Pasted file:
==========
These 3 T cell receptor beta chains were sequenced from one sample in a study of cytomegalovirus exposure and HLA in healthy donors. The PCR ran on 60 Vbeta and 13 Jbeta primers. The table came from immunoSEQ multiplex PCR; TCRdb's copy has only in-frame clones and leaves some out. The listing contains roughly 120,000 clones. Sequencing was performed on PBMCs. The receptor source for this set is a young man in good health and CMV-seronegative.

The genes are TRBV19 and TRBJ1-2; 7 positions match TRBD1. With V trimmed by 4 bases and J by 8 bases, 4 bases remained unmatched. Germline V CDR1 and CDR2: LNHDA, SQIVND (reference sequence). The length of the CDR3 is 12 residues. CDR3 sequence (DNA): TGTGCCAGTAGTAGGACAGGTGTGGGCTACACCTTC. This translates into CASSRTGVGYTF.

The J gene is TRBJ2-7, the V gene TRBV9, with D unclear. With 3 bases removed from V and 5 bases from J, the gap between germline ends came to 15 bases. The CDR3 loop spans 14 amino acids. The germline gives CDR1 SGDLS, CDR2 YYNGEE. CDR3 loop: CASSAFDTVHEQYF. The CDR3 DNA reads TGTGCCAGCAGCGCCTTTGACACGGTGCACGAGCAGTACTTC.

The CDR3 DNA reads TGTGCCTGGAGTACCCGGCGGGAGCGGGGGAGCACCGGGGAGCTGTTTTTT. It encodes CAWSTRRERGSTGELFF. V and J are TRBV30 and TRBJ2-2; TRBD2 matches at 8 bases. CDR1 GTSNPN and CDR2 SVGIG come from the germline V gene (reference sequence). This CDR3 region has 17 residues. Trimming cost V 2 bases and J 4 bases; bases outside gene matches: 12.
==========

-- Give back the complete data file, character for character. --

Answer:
These 3 T cell receptor beta chains were sequenced from one sample in a study of cytomegalovirus exposure and HLA in healthy donors. The PCR ran on 60 Vbeta and 13 Jbeta primers. The table came from immunoSEQ multiplex PCR; TCRdb's copy has only in-frame clones and leaves some out. The listing contains roughly 120,000 clones. Sequencing was performed on PBMCs. The receptor source for this set is a young man in good health and CMV-seronegative.

The genes are TRBV19 and TRBJ1-2; 7 positions match TRBD1. With V trimmed by 4 bases and J by 8 bases, 4 bases remained unmatched. Germline V CDR1 and CDR2: LNHDA, SQIVND (reference sequence). The length of the CDR3 is 12 residues. CDR3 sequence (DNA): TGTGCCAGTAGTAGGACAGGTGTGGGCTACACCTTC. This translates into CASSRTGVGYTF.

The J gene is TRBJ2-7, the V gene TRBV9, with D unclear. With 3 bases removed from V and 5 bases from J, the gap between germline ends came to 15 bases. The CDR3 loop spans 14 amino acids. The germline gives CDR1 SGDLS, CDR2 YYNGEE. CDR3 loop: CASSAFDTVHEQYF. The CDR3 DNA reads TGTGCCAGCAGCGCCTTTGACACGGTGCACGAGCAGTACTTC.

The CDR3 DNA reads TGTGCCTGGAGTACCCGGCGGGAGCGGGGGAGCACCGGGGAGCTGTTTTTT. It encodes CAWSTRRERGSTGELFF. V and J are TRBV30 and TRBJ2-2; TRBD2 matches at 8 bases. CDR1 GTSNPN and CDR2 SVGIG come from the germline V gene (reference sequence). This CDR3 region has 17 residues. Trimming cost V 2 bases and J 4 bases; bases outside gene matches: 12.